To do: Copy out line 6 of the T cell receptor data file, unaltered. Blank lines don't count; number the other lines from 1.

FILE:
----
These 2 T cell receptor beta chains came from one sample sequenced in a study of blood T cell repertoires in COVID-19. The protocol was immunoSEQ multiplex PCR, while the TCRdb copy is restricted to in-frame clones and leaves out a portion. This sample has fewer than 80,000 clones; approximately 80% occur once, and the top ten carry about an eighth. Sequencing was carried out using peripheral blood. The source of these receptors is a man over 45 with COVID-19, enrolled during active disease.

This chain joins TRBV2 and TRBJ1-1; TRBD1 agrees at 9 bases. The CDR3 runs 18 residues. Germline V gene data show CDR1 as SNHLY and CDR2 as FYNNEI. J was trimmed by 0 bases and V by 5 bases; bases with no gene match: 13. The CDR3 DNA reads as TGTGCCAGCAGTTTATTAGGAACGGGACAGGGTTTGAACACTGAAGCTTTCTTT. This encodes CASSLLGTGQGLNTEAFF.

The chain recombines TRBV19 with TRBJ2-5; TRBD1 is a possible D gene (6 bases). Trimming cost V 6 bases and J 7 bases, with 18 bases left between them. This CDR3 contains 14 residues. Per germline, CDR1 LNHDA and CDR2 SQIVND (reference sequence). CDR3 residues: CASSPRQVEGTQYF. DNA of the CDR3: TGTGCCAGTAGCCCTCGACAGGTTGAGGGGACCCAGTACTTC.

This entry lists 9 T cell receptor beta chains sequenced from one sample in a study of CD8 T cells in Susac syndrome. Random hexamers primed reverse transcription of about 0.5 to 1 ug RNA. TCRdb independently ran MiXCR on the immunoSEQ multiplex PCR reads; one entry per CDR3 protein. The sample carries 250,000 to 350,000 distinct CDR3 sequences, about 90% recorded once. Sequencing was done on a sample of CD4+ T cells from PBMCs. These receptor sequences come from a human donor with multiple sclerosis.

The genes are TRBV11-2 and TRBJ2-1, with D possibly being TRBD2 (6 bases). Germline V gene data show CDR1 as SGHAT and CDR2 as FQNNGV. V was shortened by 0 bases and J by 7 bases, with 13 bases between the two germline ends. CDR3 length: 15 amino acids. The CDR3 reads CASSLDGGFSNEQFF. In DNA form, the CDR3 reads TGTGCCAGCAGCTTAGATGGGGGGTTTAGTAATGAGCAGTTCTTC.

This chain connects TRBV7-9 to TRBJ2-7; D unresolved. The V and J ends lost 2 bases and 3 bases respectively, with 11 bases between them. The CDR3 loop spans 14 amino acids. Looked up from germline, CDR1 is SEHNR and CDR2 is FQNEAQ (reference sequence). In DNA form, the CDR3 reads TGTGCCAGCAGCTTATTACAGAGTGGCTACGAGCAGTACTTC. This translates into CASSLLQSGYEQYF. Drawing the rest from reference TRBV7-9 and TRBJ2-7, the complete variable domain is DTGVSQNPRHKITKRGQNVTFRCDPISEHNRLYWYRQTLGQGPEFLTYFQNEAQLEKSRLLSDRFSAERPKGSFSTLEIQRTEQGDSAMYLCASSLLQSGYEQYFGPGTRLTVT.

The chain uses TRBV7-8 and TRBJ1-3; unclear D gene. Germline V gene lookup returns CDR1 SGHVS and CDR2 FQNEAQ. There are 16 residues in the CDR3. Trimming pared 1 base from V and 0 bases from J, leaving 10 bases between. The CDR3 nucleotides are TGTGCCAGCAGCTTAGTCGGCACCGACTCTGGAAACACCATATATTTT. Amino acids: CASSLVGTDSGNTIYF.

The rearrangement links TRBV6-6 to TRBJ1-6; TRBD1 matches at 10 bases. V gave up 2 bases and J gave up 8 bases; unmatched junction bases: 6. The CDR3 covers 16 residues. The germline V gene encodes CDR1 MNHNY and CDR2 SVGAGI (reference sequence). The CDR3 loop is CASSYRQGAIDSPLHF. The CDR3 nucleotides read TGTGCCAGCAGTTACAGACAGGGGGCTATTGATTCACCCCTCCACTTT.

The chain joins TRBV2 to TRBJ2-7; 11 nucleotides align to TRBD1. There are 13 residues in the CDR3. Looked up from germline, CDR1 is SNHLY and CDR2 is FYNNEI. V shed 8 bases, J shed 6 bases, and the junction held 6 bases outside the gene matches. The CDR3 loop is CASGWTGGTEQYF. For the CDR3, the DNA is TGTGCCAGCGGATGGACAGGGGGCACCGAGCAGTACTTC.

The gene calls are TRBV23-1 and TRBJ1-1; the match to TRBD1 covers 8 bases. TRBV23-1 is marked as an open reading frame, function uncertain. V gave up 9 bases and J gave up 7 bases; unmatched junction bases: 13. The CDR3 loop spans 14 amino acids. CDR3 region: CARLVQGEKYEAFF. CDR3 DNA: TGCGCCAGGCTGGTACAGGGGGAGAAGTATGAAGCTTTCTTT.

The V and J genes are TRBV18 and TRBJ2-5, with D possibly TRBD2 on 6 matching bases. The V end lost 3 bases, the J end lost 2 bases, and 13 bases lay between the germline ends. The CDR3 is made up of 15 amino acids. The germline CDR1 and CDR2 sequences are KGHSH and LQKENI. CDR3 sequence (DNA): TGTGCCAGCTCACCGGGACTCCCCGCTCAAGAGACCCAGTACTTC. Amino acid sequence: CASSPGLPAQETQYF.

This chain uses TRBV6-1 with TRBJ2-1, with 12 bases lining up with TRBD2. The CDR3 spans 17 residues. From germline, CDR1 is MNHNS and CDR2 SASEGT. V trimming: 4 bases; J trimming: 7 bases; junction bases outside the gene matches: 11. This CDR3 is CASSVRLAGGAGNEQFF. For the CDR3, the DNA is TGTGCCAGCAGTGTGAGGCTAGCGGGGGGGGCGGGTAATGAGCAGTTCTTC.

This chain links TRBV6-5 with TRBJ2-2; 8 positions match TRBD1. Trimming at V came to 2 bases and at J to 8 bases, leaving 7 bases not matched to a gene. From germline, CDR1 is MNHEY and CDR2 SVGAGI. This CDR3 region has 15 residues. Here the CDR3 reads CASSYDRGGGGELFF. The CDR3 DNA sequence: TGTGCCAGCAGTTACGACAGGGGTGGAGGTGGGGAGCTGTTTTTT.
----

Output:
This chain connects TRBV7-9 to TRBJ2-7; D unresolved. The V and J ends lost 2 bases and 3 bases respectively, with 11 bases between them. The CDR3 loop spans 14 amino acids. Looked up from germline, CDR1 is SEHNR and CDR2 is FQNEAQ (reference sequence). In DNA form, the CDR3 reads TGTGCCAGCAGCTTATTACAGAGTGGCTACGAGCAGTACTTC. This translates into CASSLLQSGYEQYF. Drawing the rest from reference TRBV7-9 and TRBJ2-7, the complete variable domain is DTGVSQNPRHKITKRGQNVTFRCDPISEHNRLYWYRQTLGQGPEFLTYFQNEAQLEKSRLLSDRFSAERPKGSFSTLEIQRTEQGDSAMYLCASSLLQSGYEQYFGPGTRLTVT.